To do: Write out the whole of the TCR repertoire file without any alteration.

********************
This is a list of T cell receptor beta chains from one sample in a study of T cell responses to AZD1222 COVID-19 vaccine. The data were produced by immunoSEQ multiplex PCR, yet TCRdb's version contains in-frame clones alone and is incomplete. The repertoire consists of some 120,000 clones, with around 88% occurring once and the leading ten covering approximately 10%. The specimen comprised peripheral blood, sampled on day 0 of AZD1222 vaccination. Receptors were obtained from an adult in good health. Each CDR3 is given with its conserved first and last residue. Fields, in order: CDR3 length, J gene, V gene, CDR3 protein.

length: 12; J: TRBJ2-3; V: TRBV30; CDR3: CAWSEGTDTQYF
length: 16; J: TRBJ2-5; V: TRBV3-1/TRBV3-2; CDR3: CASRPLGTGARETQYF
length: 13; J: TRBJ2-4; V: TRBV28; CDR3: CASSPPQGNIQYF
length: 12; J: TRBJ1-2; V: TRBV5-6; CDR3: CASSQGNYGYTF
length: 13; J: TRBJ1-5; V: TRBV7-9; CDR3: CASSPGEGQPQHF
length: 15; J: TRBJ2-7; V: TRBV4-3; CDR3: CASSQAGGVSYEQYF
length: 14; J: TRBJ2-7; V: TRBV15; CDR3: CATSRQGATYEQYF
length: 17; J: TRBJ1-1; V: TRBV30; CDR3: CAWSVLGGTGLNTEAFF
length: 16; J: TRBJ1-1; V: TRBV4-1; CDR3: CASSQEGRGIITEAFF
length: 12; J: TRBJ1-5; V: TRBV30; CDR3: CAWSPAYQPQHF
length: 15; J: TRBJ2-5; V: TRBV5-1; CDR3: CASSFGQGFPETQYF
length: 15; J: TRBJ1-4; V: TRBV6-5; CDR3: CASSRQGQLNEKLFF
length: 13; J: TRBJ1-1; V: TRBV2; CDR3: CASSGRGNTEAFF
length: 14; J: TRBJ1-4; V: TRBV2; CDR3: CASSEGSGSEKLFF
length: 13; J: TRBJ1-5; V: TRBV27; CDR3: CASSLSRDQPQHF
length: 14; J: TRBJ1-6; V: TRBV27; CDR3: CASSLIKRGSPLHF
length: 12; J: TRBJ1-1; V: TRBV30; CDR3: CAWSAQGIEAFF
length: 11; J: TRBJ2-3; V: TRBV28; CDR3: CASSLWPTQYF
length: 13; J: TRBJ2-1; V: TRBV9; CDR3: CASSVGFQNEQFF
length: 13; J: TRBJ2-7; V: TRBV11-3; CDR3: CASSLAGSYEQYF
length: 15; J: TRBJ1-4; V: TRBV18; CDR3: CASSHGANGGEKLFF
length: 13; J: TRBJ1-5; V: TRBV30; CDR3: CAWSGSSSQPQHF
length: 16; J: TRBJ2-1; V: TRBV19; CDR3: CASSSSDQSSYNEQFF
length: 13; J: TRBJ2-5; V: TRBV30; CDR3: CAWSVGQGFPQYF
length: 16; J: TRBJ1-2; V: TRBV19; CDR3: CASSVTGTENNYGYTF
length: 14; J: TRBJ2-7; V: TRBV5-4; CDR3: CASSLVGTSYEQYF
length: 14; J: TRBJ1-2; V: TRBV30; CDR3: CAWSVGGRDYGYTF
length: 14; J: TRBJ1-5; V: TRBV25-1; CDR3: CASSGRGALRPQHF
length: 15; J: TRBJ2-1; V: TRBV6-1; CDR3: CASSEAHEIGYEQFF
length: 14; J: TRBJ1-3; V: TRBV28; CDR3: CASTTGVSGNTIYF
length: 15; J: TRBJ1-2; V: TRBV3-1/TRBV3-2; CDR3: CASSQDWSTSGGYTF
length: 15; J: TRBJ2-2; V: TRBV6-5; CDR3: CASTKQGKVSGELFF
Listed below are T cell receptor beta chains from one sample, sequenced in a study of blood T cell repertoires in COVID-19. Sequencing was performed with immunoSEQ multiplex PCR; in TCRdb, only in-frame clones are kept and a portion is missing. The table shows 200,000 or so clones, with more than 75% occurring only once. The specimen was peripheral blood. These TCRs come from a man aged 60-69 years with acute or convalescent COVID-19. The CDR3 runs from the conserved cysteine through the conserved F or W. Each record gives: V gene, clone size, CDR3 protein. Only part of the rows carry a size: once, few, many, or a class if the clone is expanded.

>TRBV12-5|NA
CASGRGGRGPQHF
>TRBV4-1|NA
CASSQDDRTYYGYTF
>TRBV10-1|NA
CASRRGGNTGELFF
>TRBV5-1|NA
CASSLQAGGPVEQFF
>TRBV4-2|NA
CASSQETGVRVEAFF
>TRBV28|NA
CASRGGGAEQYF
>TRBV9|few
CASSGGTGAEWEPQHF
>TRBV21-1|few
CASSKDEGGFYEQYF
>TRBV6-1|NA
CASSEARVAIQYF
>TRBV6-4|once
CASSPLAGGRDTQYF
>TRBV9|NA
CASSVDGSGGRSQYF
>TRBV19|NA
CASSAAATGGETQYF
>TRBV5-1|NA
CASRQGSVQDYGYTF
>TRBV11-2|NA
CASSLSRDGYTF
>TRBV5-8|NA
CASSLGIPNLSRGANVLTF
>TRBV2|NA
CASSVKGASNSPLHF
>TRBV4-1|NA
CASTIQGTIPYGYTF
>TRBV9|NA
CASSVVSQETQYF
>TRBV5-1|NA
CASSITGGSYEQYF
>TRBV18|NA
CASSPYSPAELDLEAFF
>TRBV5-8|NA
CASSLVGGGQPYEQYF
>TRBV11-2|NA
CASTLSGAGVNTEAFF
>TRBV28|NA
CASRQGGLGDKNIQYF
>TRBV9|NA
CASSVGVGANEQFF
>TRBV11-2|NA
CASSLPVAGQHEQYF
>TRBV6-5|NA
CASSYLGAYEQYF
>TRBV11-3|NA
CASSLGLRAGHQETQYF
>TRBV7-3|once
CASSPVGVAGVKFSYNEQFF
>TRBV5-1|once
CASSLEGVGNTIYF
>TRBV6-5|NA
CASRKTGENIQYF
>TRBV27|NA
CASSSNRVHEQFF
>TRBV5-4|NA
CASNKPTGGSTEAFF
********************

This is a list of T cell receptor beta chains from one sample in a study of T cell responses to AZD1222 COVID-19 vaccine. The data were produced by immunoSEQ multiplex PCR, yet TCRdb's version contains in-frame clones alone and is incomplete. The repertoire consists of some 120,000 clones, with around 88% occurring once and the leading ten covering approximately 10%. The specimen comprised peripheral blood, sampled on day 0 of AZD1222 vaccination. Receptors were obtained from an adult in good health. Each CDR3 is given with its conserved first and last residue. Fields, in order: CDR3 length, J gene, V gene, CDR3 protein.

length: 12; J: TRBJ2-3; V: TRBV30; CDR3: CAWSEGTDTQYF
length: 16; J: TRBJ2-5; V: TRBV3-1/TRBV3-2; CDR3: CASRPLGTGARETQYF
length: 13; J: TRBJ2-4; V: TRBV28; CDR3: CASSPPQGNIQYF
length: 12; J: TRBJ1-2; V: TRBV5-6; CDR3: CASSQGNYGYTF
length: 13; J: TRBJ1-5; V: TRBV7-9; CDR3: CASSPGEGQPQHF
length: 15; J: TRBJ2-7; V: TRBV4-3; CDR3: CASSQAGGVSYEQYF
length: 14; J: TRBJ2-7; V: TRBV15; CDR3: CATSRQGATYEQYF
length: 17; J: TRBJ1-1; V: TRBV30; CDR3: CAWSVLGGTGLNTEAFF
length: 16; J: TRBJ1-1; V: TRBV4-1; CDR3: CASSQEGRGIITEAFF
length: 12; J: TRBJ1-5; V: TRBV30; CDR3: CAWSPAYQPQHF
length: 15; J: TRBJ2-5; V: TRBV5-1; CDR3: CASSFGQGFPETQYF
length: 15; J: TRBJ1-4; V: TRBV6-5; CDR3: CASSRQGQLNEKLFF
length: 13; J: TRBJ1-1; V: TRBV2; CDR3: CASSGRGNTEAFF
length: 14; J: TRBJ1-4; V: TRBV2; CDR3: CASSEGSGSEKLFF
length: 13; J: TRBJ1-5; V: TRBV27; CDR3: CASSLSRDQPQHF
length: 14; J: TRBJ1-6; V: TRBV27; CDR3: CASSLIKRGSPLHF
length: 12; J: TRBJ1-1; V: TRBV30; CDR3: CAWSAQGIEAFF
length: 11; J: TRBJ2-3; V: TRBV28; CDR3: CASSLWPTQYF
length: 13; J: TRBJ2-1; V: TRBV9; CDR3: CASSVGFQNEQFF
length: 13; J: TRBJ2-7; V: TRBV11-3; CDR3: CASSLAGSYEQYF
length: 15; J: TRBJ1-4; V: TRBV18; CDR3: CASSHGANGGEKLFF
length: 13; J: TRBJ1-5; V: TRBV30; CDR3: CAWSGSSSQPQHF
length: 16; J: TRBJ2-1; V: TRBV19; CDR3: CASSSSDQSSYNEQFF
length: 13; J: TRBJ2-5; V: TRBV30; CDR3: CAWSVGQGFPQYF
length: 16; J: TRBJ1-2; V: TRBV19; CDR3: CASSVTGTENNYGYTF
length: 14; J: TRBJ2-7; V: TRBV5-4; CDR3: CASSLVGTSYEQYF
length: 14; J: TRBJ1-2; V: TRBV30; CDR3: CAWSVGGRDYGYTF
length: 14; J: TRBJ1-5; V: TRBV25-1; CDR3: CASSGRGALRPQHF
length: 15; J: TRBJ2-1; V: TRBV6-1; CDR3: CASSEAHEIGYEQFF
length: 14; J: TRBJ1-3; V: TRBV28; CDR3: CASTTGVSGNTIYF
length: 15; J: TRBJ1-2; V: TRBV3-1/TRBV3-2; CDR3: CASSQDWSTSGGYTF
length: 15; J: TRBJ2-2; V: TRBV6-5; CDR3: CASTKQGKVSGELFF
Listed below are T cell receptor beta chains from one sample, sequenced in a study of blood T cell repertoires in COVID-19. Sequencing was performed with immunoSEQ multiplex PCR; in TCRdb, only in-frame clones are kept and a portion is missing. The table shows 200,000 or so clones, with more than 75% occurring only once. The specimen was peripheral blood. These TCRs come from a man aged 60-69 years with acute or convalescent COVID-19. The CDR3 runs from the conserved cysteine through the conserved F or W. Each record gives: V gene, clone size, CDR3 protein. Only part of the rows carry a size: once, few, many, or a class if the clone is expanded.

>TRBV12-5|NA
CASGRGGRGPQHF
>TRBV4-1|NA
CASSQDDRTYYGYTF
>TRBV10-1|NA
CASRRGGNTGELFF
>TRBV5-1|NA
CASSLQAGGPVEQFF
>TRBV4-2|NA
CASSQETGVRVEAFF
>TRBV28|NA
CASRGGGAEQYF
>TRBV9|few
CASSGGTGAEWEPQHF
>TRBV21-1|few
CASSKDEGGFYEQYF
>TRBV6-1|NA
CASSEARVAIQYF
>TRBV6-4|once
CASSPLAGGRDTQYF
>TRBV9|NA
CASSVDGSGGRSQYF
>TRBV19|NA
CASSAAATGGETQYF
>TRBV5-1|NA
CASRQGSVQDYGYTF
>TRBV11-2|NA
CASSLSRDGYTF
>TRBV5-8|NA
CASSLGIPNLSRGANVLTF
>TRBV2|NA
CASSVKGASNSPLHF
>TRBV4-1|NA
CASTIQGTIPYGYTF
>TRBV9|NA
CASSVVSQETQYF
>TRBV5-1|NA
CASSITGGSYEQYF
>TRBV18|NA
CASSPYSPAELDLEAFF
>TRBV5-8|NA
CASSLVGGGQPYEQYF
>TRBV11-2|NA
CASTLSGAGVNTEAFF
>TRBV28|NA
CASRQGGLGDKNIQYF
>TRBV9|NA
CASSVGVGANEQFF
>TRBV11-2|NA
CASSLPVAGQHEQYF
>TRBV6-5|NA
CASSYLGAYEQYF
>TRBV11-3|NA
CASSLGLRAGHQETQYF
>TRBV7-3|once
CASSPVGVAGVKFSYNEQFF
>TRBV5-1|once
CASSLEGVGNTIYF
>TRBV6-5|NA
CASRKTGENIQYF
>TRBV27|NA
CASSSNRVHEQFF
>TRBV5-4|NA
CASNKPTGGSTEAFF